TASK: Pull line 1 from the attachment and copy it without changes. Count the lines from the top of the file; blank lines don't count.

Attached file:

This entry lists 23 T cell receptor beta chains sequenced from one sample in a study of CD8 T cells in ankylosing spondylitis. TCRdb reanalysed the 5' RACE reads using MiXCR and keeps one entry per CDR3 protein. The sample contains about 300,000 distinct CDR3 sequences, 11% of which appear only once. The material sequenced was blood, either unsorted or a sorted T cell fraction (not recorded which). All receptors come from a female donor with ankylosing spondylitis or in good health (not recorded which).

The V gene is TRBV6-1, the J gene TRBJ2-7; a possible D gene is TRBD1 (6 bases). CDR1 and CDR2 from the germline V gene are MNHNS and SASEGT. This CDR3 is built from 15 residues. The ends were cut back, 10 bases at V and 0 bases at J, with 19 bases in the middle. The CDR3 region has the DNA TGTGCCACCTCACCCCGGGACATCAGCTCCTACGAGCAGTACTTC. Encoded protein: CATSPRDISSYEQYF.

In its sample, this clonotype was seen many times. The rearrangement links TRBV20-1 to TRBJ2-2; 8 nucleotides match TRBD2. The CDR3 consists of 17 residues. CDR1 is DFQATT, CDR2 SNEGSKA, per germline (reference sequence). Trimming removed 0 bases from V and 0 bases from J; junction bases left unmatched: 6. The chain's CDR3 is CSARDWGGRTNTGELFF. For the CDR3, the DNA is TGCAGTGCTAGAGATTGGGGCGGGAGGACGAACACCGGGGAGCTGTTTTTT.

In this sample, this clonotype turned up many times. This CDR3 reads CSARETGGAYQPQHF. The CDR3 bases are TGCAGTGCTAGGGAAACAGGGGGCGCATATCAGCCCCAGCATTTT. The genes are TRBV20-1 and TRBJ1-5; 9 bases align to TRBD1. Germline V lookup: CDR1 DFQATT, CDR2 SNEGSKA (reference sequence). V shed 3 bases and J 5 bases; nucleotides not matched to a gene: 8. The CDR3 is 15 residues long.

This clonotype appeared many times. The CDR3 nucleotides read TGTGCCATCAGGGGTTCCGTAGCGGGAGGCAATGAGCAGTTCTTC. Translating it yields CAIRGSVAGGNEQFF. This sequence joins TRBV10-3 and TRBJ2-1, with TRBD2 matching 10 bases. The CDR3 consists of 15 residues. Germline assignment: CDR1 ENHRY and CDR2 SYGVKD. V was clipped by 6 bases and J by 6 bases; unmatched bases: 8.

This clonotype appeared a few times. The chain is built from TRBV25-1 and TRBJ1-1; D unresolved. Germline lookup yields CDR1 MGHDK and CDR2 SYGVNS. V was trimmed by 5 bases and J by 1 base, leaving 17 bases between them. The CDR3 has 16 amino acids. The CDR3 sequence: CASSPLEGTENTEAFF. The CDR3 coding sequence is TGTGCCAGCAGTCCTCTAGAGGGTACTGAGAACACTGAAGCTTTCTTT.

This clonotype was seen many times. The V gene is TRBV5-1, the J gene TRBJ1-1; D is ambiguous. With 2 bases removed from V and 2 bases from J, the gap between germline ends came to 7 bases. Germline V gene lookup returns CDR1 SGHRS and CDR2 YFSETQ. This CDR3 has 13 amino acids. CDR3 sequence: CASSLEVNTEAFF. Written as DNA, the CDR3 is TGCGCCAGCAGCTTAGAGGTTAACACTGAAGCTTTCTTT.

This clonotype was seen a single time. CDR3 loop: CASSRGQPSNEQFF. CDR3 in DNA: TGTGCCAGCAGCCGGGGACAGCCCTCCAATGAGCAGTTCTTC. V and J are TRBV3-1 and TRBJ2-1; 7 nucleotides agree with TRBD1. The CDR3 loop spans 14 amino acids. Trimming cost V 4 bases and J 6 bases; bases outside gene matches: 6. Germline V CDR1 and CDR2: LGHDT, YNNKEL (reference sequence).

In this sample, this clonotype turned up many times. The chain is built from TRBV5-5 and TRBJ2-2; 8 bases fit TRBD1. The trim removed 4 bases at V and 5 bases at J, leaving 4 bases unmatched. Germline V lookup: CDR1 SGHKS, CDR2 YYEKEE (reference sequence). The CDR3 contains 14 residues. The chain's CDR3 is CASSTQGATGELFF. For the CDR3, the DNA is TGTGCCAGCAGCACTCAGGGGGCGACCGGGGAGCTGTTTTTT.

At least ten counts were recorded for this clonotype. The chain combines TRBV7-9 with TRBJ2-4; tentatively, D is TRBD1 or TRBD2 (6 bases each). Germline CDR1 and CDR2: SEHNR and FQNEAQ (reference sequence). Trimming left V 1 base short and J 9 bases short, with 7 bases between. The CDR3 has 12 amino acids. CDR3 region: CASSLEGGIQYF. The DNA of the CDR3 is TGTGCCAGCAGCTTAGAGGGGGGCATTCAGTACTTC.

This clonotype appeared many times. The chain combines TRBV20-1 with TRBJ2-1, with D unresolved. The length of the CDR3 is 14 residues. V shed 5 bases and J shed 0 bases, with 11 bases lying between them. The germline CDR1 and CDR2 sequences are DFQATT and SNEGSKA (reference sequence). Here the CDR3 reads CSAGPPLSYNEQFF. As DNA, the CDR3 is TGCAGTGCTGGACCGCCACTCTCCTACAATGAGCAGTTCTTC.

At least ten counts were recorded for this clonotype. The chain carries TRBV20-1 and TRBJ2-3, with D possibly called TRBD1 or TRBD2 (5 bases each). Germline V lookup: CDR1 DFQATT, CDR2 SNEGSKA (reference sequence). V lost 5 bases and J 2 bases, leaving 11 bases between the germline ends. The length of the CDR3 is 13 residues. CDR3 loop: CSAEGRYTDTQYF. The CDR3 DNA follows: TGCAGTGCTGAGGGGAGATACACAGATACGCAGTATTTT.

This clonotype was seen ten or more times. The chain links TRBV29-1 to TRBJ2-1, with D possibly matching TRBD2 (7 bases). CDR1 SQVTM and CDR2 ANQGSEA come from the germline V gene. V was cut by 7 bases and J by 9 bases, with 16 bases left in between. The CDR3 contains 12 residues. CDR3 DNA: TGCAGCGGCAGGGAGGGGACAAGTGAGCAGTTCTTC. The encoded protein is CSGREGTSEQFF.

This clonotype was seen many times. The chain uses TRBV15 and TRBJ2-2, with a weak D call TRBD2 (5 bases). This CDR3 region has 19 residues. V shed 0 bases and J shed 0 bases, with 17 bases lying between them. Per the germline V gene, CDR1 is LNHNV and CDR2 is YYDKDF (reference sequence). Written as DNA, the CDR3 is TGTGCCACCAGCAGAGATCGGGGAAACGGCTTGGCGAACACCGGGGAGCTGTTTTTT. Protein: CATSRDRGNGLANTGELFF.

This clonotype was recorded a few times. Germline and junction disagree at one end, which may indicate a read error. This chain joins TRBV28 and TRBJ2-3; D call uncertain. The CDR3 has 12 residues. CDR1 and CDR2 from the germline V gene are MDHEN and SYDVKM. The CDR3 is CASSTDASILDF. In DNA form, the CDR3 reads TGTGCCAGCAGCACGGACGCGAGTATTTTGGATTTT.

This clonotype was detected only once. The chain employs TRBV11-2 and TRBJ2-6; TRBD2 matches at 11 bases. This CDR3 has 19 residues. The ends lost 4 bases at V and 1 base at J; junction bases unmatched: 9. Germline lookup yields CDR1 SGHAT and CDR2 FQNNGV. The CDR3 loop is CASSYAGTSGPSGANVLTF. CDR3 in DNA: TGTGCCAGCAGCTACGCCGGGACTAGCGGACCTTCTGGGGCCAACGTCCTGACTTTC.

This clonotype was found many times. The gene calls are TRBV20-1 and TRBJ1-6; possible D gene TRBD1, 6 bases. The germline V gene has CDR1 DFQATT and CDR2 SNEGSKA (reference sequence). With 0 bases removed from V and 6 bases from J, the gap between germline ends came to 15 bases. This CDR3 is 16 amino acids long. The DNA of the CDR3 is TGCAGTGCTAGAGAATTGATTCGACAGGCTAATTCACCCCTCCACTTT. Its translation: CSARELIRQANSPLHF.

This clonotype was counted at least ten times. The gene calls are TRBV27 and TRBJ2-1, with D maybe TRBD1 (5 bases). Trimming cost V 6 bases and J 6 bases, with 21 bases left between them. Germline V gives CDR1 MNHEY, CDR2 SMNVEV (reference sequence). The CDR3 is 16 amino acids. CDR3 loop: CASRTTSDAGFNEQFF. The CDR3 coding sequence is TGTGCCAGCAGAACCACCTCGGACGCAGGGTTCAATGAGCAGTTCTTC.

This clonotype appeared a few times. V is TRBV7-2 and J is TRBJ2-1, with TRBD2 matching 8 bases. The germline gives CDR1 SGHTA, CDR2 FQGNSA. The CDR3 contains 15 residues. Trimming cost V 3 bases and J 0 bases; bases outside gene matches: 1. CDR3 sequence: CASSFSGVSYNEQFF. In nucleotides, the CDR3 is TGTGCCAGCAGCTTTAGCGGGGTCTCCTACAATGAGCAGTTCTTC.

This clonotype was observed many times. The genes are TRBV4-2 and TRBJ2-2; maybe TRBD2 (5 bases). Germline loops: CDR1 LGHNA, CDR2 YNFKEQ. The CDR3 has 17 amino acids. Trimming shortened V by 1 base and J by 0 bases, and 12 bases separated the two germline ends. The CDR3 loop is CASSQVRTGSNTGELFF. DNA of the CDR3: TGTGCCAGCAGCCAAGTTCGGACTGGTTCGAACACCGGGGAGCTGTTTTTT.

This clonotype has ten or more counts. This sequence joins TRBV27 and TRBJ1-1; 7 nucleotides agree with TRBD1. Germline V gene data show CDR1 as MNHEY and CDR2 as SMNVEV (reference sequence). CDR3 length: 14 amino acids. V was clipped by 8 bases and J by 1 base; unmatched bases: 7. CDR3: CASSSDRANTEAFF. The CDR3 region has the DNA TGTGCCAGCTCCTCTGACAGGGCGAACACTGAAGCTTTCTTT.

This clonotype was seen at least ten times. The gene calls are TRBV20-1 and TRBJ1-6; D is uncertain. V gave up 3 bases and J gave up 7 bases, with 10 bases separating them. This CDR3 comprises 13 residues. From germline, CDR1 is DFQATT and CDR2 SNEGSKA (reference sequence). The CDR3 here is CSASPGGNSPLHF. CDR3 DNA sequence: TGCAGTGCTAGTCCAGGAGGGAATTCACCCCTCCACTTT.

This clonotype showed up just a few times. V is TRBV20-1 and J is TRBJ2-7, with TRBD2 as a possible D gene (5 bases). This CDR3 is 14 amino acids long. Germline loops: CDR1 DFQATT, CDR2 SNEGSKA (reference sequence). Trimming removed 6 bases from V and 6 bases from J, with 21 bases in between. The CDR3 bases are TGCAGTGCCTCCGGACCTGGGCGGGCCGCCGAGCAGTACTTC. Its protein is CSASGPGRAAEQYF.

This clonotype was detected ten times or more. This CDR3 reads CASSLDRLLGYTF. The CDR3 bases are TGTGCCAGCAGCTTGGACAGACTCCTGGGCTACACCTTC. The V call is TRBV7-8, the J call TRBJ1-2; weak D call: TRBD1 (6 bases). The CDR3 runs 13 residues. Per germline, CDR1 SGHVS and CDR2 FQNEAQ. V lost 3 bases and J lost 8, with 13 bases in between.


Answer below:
This entry lists 23 T cell receptor beta chains sequenced from one sample in a study of CD8 T cells in ankylosing spondylitis. TCRdb reanalysed the 5' RACE reads using MiXCR and keeps one entry per CDR3 protein. The sample contains about 300,000 distinct CDR3 sequences, 11% of which appear only once. The material sequenced was blood, either unsorted or a sorted T cell fraction (not recorded which). All receptors come from a female donor with ankylosing spondylitis or in good health (not recorded which).